Fourteen single-sided deaf listeners fit with an MED-EL cochlear implant (CI) judged the similarity of clean signals presented to their CI and modified signals presented to their normal-hearing ear. The signals to the normal-hearing ear were created by (a) filtering, (b) spectral smearing, (c) changing overall fundamental frequency (F0), (d) F0 contour flattening, (e) changing formant frequencies, (f) altering resonances and ring times to create a metallic sound quality, (g) using a noise vocoder, or (h) using a sine vocoder. The operations could be used singly or in any combination. On a scale of 1 to 10 where 10 was a complete match to the sound of the CI, the mean match score was 8.8. Over half of the matches were 9.0 or higher. The most common alterations to a clean signal were band-pass or low-pass filtering, spectral peak smearing, and F0 contour flattening. On average, 3.4 operations were used to create a match. Upshifts in formant frequencies were implemented most often for electrode insertion angles less than approximately 500°. A relatively small set of operations can produce signals that approximate the sound of the MED-EL CI. There are large individual differences in the combination of operations needed. The sound files in Supplemental Material approximate the sound of the MED-EL CI for patients fit with 28-mm electrode arrays.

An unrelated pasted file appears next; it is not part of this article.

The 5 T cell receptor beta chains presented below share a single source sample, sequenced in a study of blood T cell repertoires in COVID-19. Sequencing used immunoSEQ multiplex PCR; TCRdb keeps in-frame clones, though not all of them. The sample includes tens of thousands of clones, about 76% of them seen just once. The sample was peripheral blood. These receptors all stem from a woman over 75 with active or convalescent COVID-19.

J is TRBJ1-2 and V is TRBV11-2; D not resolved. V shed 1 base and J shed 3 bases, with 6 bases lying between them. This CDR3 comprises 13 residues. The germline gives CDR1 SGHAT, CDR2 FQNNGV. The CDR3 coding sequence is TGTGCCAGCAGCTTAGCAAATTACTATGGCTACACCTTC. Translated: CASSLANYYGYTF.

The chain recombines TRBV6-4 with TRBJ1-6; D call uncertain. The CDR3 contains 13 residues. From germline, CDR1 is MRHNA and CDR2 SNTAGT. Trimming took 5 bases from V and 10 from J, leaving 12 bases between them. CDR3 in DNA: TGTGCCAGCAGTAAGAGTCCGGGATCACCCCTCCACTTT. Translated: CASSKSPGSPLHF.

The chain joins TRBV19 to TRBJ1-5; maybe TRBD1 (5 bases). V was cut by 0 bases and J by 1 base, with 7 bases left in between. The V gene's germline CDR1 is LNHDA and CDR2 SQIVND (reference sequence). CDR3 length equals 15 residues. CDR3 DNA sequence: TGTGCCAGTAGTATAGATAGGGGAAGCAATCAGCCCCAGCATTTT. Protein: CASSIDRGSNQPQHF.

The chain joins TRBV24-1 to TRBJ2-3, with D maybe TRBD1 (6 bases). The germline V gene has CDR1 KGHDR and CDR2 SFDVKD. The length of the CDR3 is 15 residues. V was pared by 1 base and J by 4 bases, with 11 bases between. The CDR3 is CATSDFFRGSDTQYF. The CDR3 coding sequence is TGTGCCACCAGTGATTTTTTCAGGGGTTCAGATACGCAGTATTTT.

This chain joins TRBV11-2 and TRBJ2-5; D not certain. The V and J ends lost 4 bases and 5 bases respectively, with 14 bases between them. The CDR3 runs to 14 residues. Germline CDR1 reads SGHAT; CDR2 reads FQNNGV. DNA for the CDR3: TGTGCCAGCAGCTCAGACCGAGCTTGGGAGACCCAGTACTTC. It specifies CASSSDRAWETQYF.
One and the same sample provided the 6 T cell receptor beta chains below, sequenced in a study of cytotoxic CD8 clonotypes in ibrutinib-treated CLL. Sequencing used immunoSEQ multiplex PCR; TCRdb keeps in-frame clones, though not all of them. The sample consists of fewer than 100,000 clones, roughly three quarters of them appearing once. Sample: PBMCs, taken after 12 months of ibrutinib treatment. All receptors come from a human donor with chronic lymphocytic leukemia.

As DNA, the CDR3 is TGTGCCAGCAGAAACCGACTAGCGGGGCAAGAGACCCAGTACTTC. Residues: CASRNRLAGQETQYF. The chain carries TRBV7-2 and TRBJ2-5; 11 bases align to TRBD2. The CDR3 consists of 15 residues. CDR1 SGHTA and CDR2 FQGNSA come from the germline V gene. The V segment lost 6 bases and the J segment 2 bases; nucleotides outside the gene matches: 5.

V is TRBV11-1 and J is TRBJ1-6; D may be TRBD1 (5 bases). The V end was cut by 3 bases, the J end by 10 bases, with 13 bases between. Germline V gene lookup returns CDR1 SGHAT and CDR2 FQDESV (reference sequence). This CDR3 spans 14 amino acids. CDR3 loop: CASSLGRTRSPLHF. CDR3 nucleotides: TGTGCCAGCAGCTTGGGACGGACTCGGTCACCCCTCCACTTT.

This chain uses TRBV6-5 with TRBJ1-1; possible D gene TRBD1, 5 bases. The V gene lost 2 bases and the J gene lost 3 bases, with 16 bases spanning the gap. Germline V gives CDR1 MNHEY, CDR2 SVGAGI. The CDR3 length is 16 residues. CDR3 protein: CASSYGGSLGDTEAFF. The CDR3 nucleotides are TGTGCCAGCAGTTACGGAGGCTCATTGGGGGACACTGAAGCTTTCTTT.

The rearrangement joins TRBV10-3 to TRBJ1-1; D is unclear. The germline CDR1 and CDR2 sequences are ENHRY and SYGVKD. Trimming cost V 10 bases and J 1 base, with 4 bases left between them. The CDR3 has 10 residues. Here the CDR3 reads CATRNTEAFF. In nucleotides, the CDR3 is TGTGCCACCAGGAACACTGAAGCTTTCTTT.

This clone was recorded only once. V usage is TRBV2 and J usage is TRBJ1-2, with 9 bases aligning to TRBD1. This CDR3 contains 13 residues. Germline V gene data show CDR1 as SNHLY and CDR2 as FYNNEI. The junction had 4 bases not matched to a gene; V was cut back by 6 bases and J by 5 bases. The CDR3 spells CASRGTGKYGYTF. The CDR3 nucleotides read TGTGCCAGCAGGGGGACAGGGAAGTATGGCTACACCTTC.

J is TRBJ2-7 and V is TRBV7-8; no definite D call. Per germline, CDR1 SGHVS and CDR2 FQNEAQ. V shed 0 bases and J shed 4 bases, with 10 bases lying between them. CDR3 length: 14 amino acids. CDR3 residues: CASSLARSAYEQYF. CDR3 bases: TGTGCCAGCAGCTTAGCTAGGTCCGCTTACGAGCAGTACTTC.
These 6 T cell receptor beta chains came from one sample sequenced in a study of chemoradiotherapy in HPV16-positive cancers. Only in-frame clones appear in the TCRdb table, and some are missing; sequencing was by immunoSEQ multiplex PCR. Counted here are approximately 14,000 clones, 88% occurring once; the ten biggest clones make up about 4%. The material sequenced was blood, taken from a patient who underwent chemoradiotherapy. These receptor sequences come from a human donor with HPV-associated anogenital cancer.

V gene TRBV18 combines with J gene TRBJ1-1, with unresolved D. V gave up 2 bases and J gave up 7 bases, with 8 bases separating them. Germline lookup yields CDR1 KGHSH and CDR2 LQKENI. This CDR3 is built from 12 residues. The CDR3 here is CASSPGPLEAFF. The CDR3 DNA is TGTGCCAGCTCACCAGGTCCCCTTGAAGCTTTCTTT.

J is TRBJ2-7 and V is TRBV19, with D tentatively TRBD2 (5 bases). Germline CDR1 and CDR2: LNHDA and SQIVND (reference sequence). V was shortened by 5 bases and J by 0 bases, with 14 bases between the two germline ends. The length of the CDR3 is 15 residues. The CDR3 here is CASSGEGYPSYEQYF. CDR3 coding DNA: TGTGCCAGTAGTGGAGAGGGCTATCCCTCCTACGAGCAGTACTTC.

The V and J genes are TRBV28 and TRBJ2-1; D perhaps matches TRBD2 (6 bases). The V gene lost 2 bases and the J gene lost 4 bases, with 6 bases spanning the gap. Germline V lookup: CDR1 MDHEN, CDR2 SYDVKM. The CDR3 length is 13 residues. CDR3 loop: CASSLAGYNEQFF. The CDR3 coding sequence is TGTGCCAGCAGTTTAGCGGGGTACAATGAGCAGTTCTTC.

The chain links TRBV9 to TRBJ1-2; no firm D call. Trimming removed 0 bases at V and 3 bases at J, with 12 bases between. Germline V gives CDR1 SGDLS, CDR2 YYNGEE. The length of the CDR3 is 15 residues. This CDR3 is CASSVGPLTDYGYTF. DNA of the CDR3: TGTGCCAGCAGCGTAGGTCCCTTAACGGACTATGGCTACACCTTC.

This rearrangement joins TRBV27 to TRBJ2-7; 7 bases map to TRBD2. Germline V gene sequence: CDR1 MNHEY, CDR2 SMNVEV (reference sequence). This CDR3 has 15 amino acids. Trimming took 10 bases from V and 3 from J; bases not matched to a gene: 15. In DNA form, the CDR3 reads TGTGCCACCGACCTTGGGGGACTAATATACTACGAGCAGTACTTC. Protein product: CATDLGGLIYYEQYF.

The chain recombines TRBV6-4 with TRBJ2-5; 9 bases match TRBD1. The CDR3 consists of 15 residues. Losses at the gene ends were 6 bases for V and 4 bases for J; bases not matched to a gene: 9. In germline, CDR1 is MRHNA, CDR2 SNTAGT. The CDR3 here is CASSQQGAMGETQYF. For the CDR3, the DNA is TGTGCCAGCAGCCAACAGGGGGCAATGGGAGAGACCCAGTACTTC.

|Date made available||Jan 1 2020|
|Publisher||figshare SAGE Publications|